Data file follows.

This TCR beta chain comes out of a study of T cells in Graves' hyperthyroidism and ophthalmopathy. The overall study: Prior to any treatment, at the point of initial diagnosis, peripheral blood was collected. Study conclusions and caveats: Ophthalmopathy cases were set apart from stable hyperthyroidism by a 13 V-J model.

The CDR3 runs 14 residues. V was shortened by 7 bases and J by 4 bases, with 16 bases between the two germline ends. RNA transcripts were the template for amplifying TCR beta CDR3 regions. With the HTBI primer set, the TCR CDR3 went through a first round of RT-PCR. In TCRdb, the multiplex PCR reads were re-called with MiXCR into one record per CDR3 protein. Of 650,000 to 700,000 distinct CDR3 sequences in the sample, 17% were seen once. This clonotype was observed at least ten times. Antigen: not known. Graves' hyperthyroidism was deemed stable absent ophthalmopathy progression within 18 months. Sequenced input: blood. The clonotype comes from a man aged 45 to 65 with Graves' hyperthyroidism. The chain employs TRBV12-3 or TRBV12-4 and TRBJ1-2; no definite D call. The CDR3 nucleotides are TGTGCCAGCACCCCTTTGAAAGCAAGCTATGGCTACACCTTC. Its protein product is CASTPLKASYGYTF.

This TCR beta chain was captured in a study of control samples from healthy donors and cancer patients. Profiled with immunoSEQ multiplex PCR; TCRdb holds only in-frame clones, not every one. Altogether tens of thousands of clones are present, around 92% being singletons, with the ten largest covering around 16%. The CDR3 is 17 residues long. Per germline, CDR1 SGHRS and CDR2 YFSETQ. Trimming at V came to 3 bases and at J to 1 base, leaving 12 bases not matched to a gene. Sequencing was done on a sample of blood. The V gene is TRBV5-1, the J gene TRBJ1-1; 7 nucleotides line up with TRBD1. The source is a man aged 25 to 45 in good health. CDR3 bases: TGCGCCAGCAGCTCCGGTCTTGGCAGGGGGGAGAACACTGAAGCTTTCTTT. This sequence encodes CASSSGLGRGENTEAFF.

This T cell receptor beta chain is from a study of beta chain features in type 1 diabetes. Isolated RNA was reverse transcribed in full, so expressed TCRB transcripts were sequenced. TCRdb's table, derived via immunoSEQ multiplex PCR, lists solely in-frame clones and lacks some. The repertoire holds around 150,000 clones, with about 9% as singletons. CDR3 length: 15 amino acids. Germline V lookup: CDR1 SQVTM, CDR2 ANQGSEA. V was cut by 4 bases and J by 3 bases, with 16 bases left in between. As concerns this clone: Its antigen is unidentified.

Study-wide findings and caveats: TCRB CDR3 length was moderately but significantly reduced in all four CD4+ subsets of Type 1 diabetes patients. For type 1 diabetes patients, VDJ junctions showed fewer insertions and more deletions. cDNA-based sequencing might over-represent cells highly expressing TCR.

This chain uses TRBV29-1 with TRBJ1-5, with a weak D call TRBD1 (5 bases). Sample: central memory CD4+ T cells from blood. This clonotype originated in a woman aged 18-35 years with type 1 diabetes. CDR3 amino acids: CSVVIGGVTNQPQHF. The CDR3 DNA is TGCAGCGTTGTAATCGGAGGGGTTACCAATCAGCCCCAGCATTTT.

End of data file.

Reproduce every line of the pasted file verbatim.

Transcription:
This TCR beta chain comes out of a study of T cells in Graves' hyperthyroidism and ophthalmopathy. The overall study: Prior to any treatment, at the point of initial diagnosis, peripheral blood was collected. Study conclusions and caveats: Ophthalmopathy cases were set apart from stable hyperthyroidism by a 13 V-J model.

The CDR3 runs 14 residues. V was shortened by 7 bases and J by 4 bases, with 16 bases between the two germline ends. RNA transcripts were the template for amplifying TCR beta CDR3 regions. With the HTBI primer set, the TCR CDR3 went through a first round of RT-PCR. In TCRdb, the multiplex PCR reads were re-called with MiXCR into one record per CDR3 protein. Of 650,000 to 700,000 distinct CDR3 sequences in the sample, 17% were seen once. This clonotype was observed at least ten times. Antigen: not known. Graves' hyperthyroidism was deemed stable absent ophthalmopathy progression within 18 months. Sequenced input: blood. The clonotype comes from a man aged 45 to 65 with Graves' hyperthyroidism. The chain employs TRBV12-3 or TRBV12-4 and TRBJ1-2; no definite D call. The CDR3 nucleotides are TGTGCCAGCACCCCTTTGAAAGCAAGCTATGGCTACACCTTC. Its protein product is CASTPLKASYGYTF.

This TCR beta chain was captured in a study of control samples from healthy donors and cancer patients. Profiled with immunoSEQ multiplex PCR; TCRdb holds only in-frame clones, not every one. Altogether tens of thousands of clones are present, around 92% being singletons, with the ten largest covering around 16%. The CDR3 is 17 residues long. Per germline, CDR1 SGHRS and CDR2 YFSETQ. Trimming at V came to 3 bases and at J to 1 base, leaving 12 bases not matched to a gene. Sequencing was done on a sample of blood. The V gene is TRBV5-1, the J gene TRBJ1-1; 7 nucleotides line up with TRBD1. The source is a man aged 25 to 45 in good health. CDR3 bases: TGCGCCAGCAGCTCCGGTCTTGGCAGGGGGGAGAACACTGAAGCTTTCTTT. This sequence encodes CASSSGLGRGENTEAFF.

This T cell receptor beta chain is from a study of beta chain features in type 1 diabetes. Isolated RNA was reverse transcribed in full, so expressed TCRB transcripts were sequenced. TCRdb's table, derived via immunoSEQ multiplex PCR, lists solely in-frame clones and lacks some. The repertoire holds around 150,000 clones, with about 9% as singletons. CDR3 length: 15 amino acids. Germline V lookup: CDR1 SQVTM, CDR2 ANQGSEA. V was cut by 4 bases and J by 3 bases, with 16 bases left in between. As concerns this clone: Its antigen is unidentified.

Study-wide findings and caveats: TCRB CDR3 length was moderately but significantly reduced in all four CD4+ subsets of Type 1 diabetes patients. For type 1 diabetes patients, VDJ junctions showed fewer insertions and more deletions. cDNA-based sequencing might over-represent cells highly expressing TCR.

This chain uses TRBV29-1 with TRBJ1-5, with a weak D call TRBD1 (5 bases). Sample: central memory CD4+ T cells from blood. This clonotype originated in a woman aged 18-35 years with type 1 diabetes. CDR3 amino acids: CSVVIGGVTNQPQHF. The CDR3 DNA is TGCAGCGTTGTAATCGGAGGGGTTACCAATCAGCCCCAGCATTTT.